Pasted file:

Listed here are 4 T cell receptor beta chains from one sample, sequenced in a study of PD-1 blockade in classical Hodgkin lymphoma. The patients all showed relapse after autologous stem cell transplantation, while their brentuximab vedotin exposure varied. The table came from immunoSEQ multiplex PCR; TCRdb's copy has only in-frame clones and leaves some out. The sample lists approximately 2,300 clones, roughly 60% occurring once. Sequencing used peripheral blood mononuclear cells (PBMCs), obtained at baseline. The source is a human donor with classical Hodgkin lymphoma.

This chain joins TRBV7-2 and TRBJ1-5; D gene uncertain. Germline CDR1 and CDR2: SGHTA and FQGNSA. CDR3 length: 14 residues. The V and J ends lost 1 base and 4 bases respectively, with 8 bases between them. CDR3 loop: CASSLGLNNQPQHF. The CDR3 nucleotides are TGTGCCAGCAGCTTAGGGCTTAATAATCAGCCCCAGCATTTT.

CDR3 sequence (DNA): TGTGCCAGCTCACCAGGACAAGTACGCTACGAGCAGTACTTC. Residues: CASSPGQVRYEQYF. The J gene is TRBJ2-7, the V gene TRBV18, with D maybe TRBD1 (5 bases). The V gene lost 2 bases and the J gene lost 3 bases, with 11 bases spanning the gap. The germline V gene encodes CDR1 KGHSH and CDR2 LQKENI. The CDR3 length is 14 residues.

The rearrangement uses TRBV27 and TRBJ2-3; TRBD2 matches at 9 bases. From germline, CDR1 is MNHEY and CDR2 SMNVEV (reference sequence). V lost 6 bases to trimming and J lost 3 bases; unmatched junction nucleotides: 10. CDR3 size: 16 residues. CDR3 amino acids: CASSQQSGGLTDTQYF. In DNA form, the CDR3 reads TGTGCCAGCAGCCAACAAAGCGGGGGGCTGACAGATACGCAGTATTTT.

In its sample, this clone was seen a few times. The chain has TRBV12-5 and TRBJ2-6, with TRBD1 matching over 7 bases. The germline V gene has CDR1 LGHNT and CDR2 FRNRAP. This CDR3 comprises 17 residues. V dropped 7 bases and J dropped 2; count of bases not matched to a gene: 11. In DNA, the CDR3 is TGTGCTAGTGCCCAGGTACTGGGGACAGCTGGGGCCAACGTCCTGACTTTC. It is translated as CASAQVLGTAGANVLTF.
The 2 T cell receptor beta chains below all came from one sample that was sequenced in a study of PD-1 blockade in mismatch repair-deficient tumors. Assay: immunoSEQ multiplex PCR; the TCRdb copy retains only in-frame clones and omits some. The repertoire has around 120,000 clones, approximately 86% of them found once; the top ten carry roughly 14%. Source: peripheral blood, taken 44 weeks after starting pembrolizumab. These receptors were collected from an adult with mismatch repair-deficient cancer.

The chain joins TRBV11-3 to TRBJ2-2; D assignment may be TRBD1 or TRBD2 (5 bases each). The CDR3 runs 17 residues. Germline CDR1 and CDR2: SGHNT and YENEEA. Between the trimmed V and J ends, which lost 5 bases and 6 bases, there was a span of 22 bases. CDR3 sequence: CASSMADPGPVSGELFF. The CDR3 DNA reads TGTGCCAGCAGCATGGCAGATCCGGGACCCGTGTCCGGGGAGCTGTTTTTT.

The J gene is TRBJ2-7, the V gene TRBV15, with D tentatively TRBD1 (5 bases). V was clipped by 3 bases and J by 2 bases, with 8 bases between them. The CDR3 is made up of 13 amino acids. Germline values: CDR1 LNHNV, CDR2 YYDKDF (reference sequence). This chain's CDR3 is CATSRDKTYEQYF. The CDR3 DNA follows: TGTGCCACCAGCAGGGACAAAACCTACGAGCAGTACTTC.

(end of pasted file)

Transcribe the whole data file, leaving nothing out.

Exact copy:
Listed here are 4 T cell receptor beta chains from one sample, sequenced in a study of PD-1 blockade in classical Hodgkin lymphoma. The patients all showed relapse after autologous stem cell transplantation, while their brentuximab vedotin exposure varied. The table came from immunoSEQ multiplex PCR; TCRdb's copy has only in-frame clones and leaves some out. The sample lists approximately 2,300 clones, roughly 60% occurring once. Sequencing used peripheral blood mononuclear cells (PBMCs), obtained at baseline. The source is a human donor with classical Hodgkin lymphoma.

This chain joins TRBV7-2 and TRBJ1-5; D gene uncertain. Germline CDR1 and CDR2: SGHTA and FQGNSA. CDR3 length: 14 residues. The V and J ends lost 1 base and 4 bases respectively, with 8 bases between them. CDR3 loop: CASSLGLNNQPQHF. The CDR3 nucleotides are TGTGCCAGCAGCTTAGGGCTTAATAATCAGCCCCAGCATTTT.

CDR3 sequence (DNA): TGTGCCAGCTCACCAGGACAAGTACGCTACGAGCAGTACTTC. Residues: CASSPGQVRYEQYF. The J gene is TRBJ2-7, the V gene TRBV18, with D maybe TRBD1 (5 bases). The V gene lost 2 bases and the J gene lost 3 bases, with 11 bases spanning the gap. The germline V gene encodes CDR1 KGHSH and CDR2 LQKENI. The CDR3 length is 14 residues.

The rearrangement uses TRBV27 and TRBJ2-3; TRBD2 matches at 9 bases. From germline, CDR1 is MNHEY and CDR2 SMNVEV (reference sequence). V lost 6 bases to trimming and J lost 3 bases; unmatched junction nucleotides: 10. CDR3 size: 16 residues. CDR3 amino acids: CASSQQSGGLTDTQYF. In DNA form, the CDR3 reads TGTGCCAGCAGCCAACAAAGCGGGGGGCTGACAGATACGCAGTATTTT.

In its sample, this clone was seen a few times. The chain has TRBV12-5 and TRBJ2-6, with TRBD1 matching over 7 bases. The germline V gene has CDR1 LGHNT and CDR2 FRNRAP. This CDR3 comprises 17 residues. V dropped 7 bases and J dropped 2; count of bases not matched to a gene: 11. In DNA, the CDR3 is TGTGCTAGTGCCCAGGTACTGGGGACAGCTGGGGCCAACGTCCTGACTTTC. It is translated as CASAQVLGTAGANVLTF.
The 2 T cell receptor beta chains below all came from one sample that was sequenced in a study of PD-1 blockade in mismatch repair-deficient tumors. Assay: immunoSEQ multiplex PCR; the TCRdb copy retains only in-frame clones and omits some. The repertoire has around 120,000 clones, approximately 86% of them found once; the top ten carry roughly 14%. Source: peripheral blood, taken 44 weeks after starting pembrolizumab. These receptors were collected from an adult with mismatch repair-deficient cancer.

The chain joins TRBV11-3 to TRBJ2-2; D assignment may be TRBD1 or TRBD2 (5 bases each). The CDR3 runs 17 residues. Germline CDR1 and CDR2: SGHNT and YENEEA. Between the trimmed V and J ends, which lost 5 bases and 6 bases, there was a span of 22 bases. CDR3 sequence: CASSMADPGPVSGELFF. The CDR3 DNA reads TGTGCCAGCAGCATGGCAGATCCGGGACCCGTGTCCGGGGAGCTGTTTTTT.

The J gene is TRBJ2-7, the V gene TRBV15, with D tentatively TRBD1 (5 bases). V was clipped by 3 bases and J by 2 bases, with 8 bases between them. The CDR3 is made up of 13 amino acids. Germline values: CDR1 LNHNV, CDR2 YYDKDF (reference sequence). This chain's CDR3 is CATSRDKTYEQYF. The CDR3 DNA follows: TGTGCCACCAGCAGGGACAAAACCTACGAGCAGTACTTC.